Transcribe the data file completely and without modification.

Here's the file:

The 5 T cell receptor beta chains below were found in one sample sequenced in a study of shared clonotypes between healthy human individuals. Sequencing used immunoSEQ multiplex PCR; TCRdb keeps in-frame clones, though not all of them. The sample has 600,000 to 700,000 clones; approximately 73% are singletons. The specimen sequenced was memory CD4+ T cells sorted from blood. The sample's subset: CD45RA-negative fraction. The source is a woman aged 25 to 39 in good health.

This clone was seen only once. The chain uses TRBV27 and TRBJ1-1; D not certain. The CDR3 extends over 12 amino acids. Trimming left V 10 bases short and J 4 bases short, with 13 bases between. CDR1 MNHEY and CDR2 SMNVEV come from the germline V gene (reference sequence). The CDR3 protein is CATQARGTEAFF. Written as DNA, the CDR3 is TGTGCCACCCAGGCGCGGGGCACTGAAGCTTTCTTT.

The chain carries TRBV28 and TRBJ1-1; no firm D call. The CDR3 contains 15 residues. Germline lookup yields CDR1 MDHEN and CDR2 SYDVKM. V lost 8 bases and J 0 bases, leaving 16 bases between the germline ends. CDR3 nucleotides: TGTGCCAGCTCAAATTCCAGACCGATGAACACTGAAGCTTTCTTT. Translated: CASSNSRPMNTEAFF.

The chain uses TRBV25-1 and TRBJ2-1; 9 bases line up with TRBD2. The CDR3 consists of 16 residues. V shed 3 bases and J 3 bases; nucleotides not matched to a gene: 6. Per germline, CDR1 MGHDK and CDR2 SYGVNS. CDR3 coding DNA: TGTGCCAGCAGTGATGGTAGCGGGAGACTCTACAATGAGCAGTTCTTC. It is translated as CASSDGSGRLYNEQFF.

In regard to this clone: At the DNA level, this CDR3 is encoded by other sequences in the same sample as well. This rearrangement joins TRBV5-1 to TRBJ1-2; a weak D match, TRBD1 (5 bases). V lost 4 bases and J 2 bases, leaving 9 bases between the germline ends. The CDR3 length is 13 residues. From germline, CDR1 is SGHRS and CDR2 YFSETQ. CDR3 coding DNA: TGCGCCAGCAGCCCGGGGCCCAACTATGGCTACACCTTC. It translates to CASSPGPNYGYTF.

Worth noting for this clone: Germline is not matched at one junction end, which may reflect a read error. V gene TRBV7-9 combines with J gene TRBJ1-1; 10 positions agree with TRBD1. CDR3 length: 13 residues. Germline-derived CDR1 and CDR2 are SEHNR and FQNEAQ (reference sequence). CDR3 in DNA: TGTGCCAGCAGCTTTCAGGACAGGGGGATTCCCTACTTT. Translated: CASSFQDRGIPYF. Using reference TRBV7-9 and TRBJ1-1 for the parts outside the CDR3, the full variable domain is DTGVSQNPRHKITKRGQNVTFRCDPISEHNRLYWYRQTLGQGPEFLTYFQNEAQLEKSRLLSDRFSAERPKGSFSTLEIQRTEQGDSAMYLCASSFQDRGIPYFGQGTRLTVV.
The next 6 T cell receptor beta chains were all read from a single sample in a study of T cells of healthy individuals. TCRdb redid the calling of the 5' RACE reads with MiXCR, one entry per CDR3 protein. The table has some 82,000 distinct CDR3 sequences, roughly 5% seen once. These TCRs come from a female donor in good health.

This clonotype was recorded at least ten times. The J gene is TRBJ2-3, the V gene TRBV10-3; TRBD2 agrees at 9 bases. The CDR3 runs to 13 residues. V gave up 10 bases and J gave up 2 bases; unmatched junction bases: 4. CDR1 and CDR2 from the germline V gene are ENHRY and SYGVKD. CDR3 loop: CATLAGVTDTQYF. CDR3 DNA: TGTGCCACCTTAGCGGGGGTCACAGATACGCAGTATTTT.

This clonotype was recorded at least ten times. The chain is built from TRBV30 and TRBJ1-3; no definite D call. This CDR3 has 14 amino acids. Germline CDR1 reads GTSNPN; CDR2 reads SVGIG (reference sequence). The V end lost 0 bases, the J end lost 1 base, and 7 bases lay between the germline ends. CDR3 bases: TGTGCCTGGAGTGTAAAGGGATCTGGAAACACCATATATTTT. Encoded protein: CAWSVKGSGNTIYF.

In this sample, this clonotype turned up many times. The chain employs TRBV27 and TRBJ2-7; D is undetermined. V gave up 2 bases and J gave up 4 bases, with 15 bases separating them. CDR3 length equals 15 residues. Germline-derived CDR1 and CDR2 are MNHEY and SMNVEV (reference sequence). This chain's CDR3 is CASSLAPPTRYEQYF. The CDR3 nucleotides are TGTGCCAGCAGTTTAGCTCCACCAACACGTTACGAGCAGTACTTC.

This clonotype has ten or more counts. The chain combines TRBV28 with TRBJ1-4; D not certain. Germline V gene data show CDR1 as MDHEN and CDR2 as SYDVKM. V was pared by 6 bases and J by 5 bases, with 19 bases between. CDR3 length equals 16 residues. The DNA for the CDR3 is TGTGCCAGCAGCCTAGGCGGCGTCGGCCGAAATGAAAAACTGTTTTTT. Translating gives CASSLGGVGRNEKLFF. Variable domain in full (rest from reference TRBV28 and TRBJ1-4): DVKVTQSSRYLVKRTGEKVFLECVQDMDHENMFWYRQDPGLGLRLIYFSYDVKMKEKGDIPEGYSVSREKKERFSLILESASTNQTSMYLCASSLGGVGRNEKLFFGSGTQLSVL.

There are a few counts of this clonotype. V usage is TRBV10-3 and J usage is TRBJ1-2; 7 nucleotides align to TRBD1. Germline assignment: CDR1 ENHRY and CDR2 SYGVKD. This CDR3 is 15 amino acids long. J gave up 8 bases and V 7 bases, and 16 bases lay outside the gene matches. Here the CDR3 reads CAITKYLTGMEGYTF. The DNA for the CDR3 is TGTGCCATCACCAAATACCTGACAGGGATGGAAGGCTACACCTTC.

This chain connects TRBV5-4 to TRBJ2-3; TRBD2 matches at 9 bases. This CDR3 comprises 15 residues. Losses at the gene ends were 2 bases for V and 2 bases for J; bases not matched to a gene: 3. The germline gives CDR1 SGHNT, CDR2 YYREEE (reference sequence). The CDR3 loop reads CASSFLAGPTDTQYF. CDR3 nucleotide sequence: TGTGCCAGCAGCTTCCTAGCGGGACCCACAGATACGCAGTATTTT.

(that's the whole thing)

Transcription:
The 5 T cell receptor beta chains below were found in one sample sequenced in a study of shared clonotypes between healthy human individuals. Sequencing used immunoSEQ multiplex PCR; TCRdb keeps in-frame clones, though not all of them. The sample has 600,000 to 700,000 clones; approximately 73% are singletons. The specimen sequenced was memory CD4+ T cells sorted from blood. The sample's subset: CD45RA-negative fraction. The source is a woman aged 25 to 39 in good health.

This clone was seen only once. The chain uses TRBV27 and TRBJ1-1; D not certain. The CDR3 extends over 12 amino acids. Trimming left V 10 bases short and J 4 bases short, with 13 bases between. CDR1 MNHEY and CDR2 SMNVEV come from the germline V gene (reference sequence). The CDR3 protein is CATQARGTEAFF. Written as DNA, the CDR3 is TGTGCCACCCAGGCGCGGGGCACTGAAGCTTTCTTT.

The chain carries TRBV28 and TRBJ1-1; no firm D call. The CDR3 contains 15 residues. Germline lookup yields CDR1 MDHEN and CDR2 SYDVKM. V lost 8 bases and J 0 bases, leaving 16 bases between the germline ends. CDR3 nucleotides: TGTGCCAGCTCAAATTCCAGACCGATGAACACTGAAGCTTTCTTT. Translated: CASSNSRPMNTEAFF.

The chain uses TRBV25-1 and TRBJ2-1; 9 bases line up with TRBD2. The CDR3 consists of 16 residues. V shed 3 bases and J 3 bases; nucleotides not matched to a gene: 6. Per germline, CDR1 MGHDK and CDR2 SYGVNS. CDR3 coding DNA: TGTGCCAGCAGTGATGGTAGCGGGAGACTCTACAATGAGCAGTTCTTC. It is translated as CASSDGSGRLYNEQFF.

In regard to this clone: At the DNA level, this CDR3 is encoded by other sequences in the same sample as well. This rearrangement joins TRBV5-1 to TRBJ1-2; a weak D match, TRBD1 (5 bases). V lost 4 bases and J 2 bases, leaving 9 bases between the germline ends. The CDR3 length is 13 residues. From germline, CDR1 is SGHRS and CDR2 YFSETQ. CDR3 coding DNA: TGCGCCAGCAGCCCGGGGCCCAACTATGGCTACACCTTC. It translates to CASSPGPNYGYTF.

Worth noting for this clone: Germline is not matched at one junction end, which may reflect a read error. V gene TRBV7-9 combines with J gene TRBJ1-1; 10 positions agree with TRBD1. CDR3 length: 13 residues. Germline-derived CDR1 and CDR2 are SEHNR and FQNEAQ (reference sequence). CDR3 in DNA: TGTGCCAGCAGCTTTCAGGACAGGGGGATTCCCTACTTT. Translated: CASSFQDRGIPYF. Using reference TRBV7-9 and TRBJ1-1 for the parts outside the CDR3, the full variable domain is DTGVSQNPRHKITKRGQNVTFRCDPISEHNRLYWYRQTLGQGPEFLTYFQNEAQLEKSRLLSDRFSAERPKGSFSTLEIQRTEQGDSAMYLCASSFQDRGIPYFGQGTRLTVV.
The next 6 T cell receptor beta chains were all read from a single sample in a study of T cells of healthy individuals. TCRdb redid the calling of the 5' RACE reads with MiXCR, one entry per CDR3 protein. The table has some 82,000 distinct CDR3 sequences, roughly 5% seen once. These TCRs come from a female donor in good health.

This clonotype was recorded at least ten times. The J gene is TRBJ2-3, the V gene TRBV10-3; TRBD2 agrees at 9 bases. The CDR3 runs to 13 residues. V gave up 10 bases and J gave up 2 bases; unmatched junction bases: 4. CDR1 and CDR2 from the germline V gene are ENHRY and SYGVKD. CDR3 loop: CATLAGVTDTQYF. CDR3 DNA: TGTGCCACCTTAGCGGGGGTCACAGATACGCAGTATTTT.

This clonotype was recorded at least ten times. The chain is built from TRBV30 and TRBJ1-3; no definite D call. This CDR3 has 14 amino acids. Germline CDR1 reads GTSNPN; CDR2 reads SVGIG (reference sequence). The V end lost 0 bases, the J end lost 1 base, and 7 bases lay between the germline ends. CDR3 bases: TGTGCCTGGAGTGTAAAGGGATCTGGAAACACCATATATTTT. Encoded protein: CAWSVKGSGNTIYF.

In this sample, this clonotype turned up many times. The chain employs TRBV27 and TRBJ2-7; D is undetermined. V gave up 2 bases and J gave up 4 bases, with 15 bases separating them. CDR3 length equals 15 residues. Germline-derived CDR1 and CDR2 are MNHEY and SMNVEV (reference sequence). This chain's CDR3 is CASSLAPPTRYEQYF. The CDR3 nucleotides are TGTGCCAGCAGTTTAGCTCCACCAACACGTTACGAGCAGTACTTC.

This clonotype has ten or more counts. The chain combines TRBV28 with TRBJ1-4; D not certain. Germline V gene data show CDR1 as MDHEN and CDR2 as SYDVKM. V was pared by 6 bases and J by 5 bases, with 19 bases between. CDR3 length equals 16 residues. The DNA for the CDR3 is TGTGCCAGCAGCCTAGGCGGCGTCGGCCGAAATGAAAAACTGTTTTTT. Translating gives CASSLGGVGRNEKLFF. Variable domain in full (rest from reference TRBV28 and TRBJ1-4): DVKVTQSSRYLVKRTGEKVFLECVQDMDHENMFWYRQDPGLGLRLIYFSYDVKMKEKGDIPEGYSVSREKKERFSLILESASTNQTSMYLCASSLGGVGRNEKLFFGSGTQLSVL.

There are a few counts of this clonotype. V usage is TRBV10-3 and J usage is TRBJ1-2; 7 nucleotides align to TRBD1. Germline assignment: CDR1 ENHRY and CDR2 SYGVKD. This CDR3 is 15 amino acids long. J gave up 8 bases and V 7 bases, and 16 bases lay outside the gene matches. Here the CDR3 reads CAITKYLTGMEGYTF. The DNA for the CDR3 is TGTGCCATCACCAAATACCTGACAGGGATGGAAGGCTACACCTTC.

This chain connects TRBV5-4 to TRBJ2-3; TRBD2 matches at 9 bases. This CDR3 comprises 15 residues. Losses at the gene ends were 2 bases for V and 2 bases for J; bases not matched to a gene: 3. The germline gives CDR1 SGHNT, CDR2 YYREEE (reference sequence). The CDR3 loop reads CASSFLAGPTDTQYF. CDR3 nucleotide sequence: TGTGCCAGCAGCTTCCTAGCGGGACCCACAGATACGCAGTATTTT.